Some call it fellowship, others simply a relationship and I’ve chosen the name partnering in life. Neither one, however, can fully reflect the meaning of the Greek κοινωνία (koinonia) better than the passage from Acts 2:42-47.
Today we tend to take relationships for granted. The Internet offers them at practically no cost, and so does the local school, sports club… oh, yes – even the church. So far – nothing wrong. Sadly enough, the fragrance of the koinonia seems to have faded away. Instead of being like a fresh Spring bloom, it’s more like a frozen vegetable which has then been microwaved – you wouldn’t know it smells like something if it weren’t for the big fat colored label on the package that tricks your mind into believing it does. We’re either really dumb fools or really lazy and indifferent to our own lives.
We like having partners in life as long as they don’t require much of us. As long as they don’t disturb out comfortable and well planned and organized living. It seems to me that the fancier mobile phones one can buy, the less we care about sincerely maintaining our relationships. Perhaps this would be quite a shock to Johann Philipp Reis (whom I credit as the inventor of the telephone). Nevertheless, my point is – the things that ought to draw us closer to each other seem to actually scatter us apart.
Our prayers toward God speak a lot about our faith, as well as about the way of living which we have. If we constantly pray for material benefits, financial security and independence, perhaps even perfect health, then these things must be more important for us than God is. Moreover, this is a sign that our life spins around them.
Jesus uses the example of worrying to show us how strong our faith ought to be and how we need to live and consequently – pray. Let us turn to his words from Matthew 6:19-34:
“Do not store up for yourselves treasures on earth, where moth and rust destroy, and where thieves break in and steal. But store up for yourselves treasures in heaven, where moth and rust do not destroy, and where thieves do not break in and steal. For where your treasure is, there your heart will be also. “The eye is the lamp of the body. If your eyes are good, your whole body will be full of light. But if your eyes are bad, your whole body will be full of darkness. If then the light within you is darkness, how great is that darkness! “No one can serve two masters. Either he will hate the one and love the other, or he will be devoted to the one and despise the other. You cannot serve both God and Money. read more
One of the biggest problems before the Christian faith today is that all Christians claim they believe in God, but not all of them live according to their own claims. In other words, many of us daily call ourselves Christians, but far too many of us don’t live like Christians.
Let’s look at the relationship between a child and his or her parents as an analogue of ours with God. When a child truly trusts his or her parents, he or she waits patiently and faith till their promises come true. When mummy and daddy promise their son a new bicycle he doesn’t immediately run out, seeking for ways to buy it himself earlier than it’s promised to him. Where there is trust in a relationship between two sides, there is also patience and faith.
Between many believers and God, however, the trust is little… so, naturally, many Christians quickly run out of patience and lose faith. God, on the other hand, doesn’t cease caring for us, but how is it possible to feel Him caring if all the time we’re trying to solve our problems on our own and pay more attention to them than we do to God? read more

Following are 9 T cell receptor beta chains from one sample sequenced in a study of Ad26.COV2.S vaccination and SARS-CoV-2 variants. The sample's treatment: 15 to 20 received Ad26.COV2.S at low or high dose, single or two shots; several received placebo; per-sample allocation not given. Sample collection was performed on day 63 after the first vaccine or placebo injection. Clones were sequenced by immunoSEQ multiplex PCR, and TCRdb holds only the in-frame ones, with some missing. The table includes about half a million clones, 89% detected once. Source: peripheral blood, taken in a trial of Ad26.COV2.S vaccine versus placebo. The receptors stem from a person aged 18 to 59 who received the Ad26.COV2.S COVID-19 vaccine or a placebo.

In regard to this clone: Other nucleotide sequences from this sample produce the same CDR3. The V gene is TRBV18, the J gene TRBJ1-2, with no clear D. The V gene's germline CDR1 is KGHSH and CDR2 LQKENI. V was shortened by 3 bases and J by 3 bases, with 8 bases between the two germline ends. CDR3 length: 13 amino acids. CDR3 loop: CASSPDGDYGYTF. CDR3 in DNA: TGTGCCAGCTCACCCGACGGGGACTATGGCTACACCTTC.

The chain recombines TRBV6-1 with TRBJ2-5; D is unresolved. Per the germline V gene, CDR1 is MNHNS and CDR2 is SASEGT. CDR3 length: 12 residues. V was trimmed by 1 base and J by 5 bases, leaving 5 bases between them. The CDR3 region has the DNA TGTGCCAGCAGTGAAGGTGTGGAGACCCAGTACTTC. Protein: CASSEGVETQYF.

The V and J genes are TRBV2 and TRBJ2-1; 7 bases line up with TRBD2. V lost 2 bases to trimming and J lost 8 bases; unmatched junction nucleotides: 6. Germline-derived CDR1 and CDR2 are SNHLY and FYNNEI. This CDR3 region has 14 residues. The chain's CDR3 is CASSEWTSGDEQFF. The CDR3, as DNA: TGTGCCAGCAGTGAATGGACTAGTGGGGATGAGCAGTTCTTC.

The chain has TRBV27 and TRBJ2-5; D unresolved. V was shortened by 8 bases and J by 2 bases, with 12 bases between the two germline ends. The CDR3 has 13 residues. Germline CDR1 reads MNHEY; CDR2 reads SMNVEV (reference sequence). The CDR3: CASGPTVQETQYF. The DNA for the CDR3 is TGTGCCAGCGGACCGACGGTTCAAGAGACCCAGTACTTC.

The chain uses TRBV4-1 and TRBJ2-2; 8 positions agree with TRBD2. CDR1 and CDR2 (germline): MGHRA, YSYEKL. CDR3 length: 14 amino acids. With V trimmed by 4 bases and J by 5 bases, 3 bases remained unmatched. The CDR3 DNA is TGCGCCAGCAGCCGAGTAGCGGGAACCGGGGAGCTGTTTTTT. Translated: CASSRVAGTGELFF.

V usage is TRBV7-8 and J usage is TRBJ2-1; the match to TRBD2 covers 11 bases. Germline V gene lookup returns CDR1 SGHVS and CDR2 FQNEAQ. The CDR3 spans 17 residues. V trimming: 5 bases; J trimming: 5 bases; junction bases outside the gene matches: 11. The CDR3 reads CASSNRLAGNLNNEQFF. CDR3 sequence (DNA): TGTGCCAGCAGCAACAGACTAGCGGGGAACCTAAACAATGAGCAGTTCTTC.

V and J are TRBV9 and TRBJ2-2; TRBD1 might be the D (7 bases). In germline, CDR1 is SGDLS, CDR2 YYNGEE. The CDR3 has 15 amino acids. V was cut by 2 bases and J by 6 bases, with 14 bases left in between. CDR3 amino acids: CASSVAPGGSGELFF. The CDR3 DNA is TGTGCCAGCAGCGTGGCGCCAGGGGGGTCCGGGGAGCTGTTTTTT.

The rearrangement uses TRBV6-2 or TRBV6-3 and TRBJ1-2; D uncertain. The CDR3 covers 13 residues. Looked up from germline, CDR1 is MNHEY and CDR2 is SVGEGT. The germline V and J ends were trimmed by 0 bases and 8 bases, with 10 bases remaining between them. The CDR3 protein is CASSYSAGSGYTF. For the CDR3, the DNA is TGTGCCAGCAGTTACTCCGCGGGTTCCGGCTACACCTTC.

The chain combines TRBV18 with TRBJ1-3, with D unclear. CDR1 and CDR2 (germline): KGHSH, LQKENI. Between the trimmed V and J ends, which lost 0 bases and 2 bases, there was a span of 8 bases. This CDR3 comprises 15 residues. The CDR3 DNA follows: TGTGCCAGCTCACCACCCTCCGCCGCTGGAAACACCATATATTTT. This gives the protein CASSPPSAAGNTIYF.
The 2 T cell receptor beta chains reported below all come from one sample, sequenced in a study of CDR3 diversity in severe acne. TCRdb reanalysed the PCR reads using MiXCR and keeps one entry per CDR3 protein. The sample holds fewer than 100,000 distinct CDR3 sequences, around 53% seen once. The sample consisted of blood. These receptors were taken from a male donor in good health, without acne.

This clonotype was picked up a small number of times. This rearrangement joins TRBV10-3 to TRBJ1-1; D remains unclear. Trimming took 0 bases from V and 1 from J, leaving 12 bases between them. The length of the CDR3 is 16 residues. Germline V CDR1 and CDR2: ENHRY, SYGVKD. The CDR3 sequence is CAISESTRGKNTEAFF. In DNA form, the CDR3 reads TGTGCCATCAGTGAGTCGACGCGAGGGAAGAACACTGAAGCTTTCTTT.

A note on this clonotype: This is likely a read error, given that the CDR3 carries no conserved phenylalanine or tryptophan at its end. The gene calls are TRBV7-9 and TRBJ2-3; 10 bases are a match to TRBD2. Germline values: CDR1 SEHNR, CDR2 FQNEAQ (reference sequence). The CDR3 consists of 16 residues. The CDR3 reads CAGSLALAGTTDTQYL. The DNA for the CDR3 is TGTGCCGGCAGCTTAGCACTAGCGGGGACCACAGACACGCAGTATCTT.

Indescribable. Irresistible. Impossible. The One who loved me like no other. The One who awakened me to life. The One who is always with me. My God also appears to be the One who is above all others and all else… able to provide at all times, able to comfort all tears, able to sustain all pain, so that I can go on. Yet, I have stopped trusting Him. No, it’s not like I’ve lost my faith or somethin’… not at all. I just don’t trust Him.
Ok, by now you should be interested.
A new thought occurred to me a few days ago and hasn’t left my mind ever since. It’s the thought of on-my-own type of Christian life. See, I was initially wondering on the topic of miracles and why they seem to not happen as much nowadays, yet we claim God has not changed. Sometimes we go so far, that we actually are satisfied with less – “Oh, I feel this is the miracle”… when God actually hasn’t even started. read more
Selection is in the heart of consumerism. Selection is what drives you as you browse the grocery store. Selection is what “helps” you have what you want. Selection is behind the relationship you have with your partner. Does that mean you’re a selective Christian? Well, it could… One thing is certain, though – being surrounded by so much “selection moments” can surely make you one. The more you exercise your selection abilities, the more you’ll think that you are always in the position and authority to select.
How is selection being practiced by Christians? It’s quite simple to answer actually – just pay attention to it as you go in your everyday life. The first thing which comes to mind is (sadly enough!) God’s very Word. We (me including) all have what we call “favorite verses”, favorite books, favorite characters. But what about the rest? Does our narrow focus mean that we don’t consider the rest of the Bible as important, as valid, as applicable… as directed to us? Yes, yes, yes!!! That’s exactly what it means. I know this will challenge you a bit, but answer to me, please, why then do you not study all parts of the Bible equally and apply them so? A bit too many Christians rather learn the “give me” and “bless me” verses, than the “I will do” or “I will be” ones. read more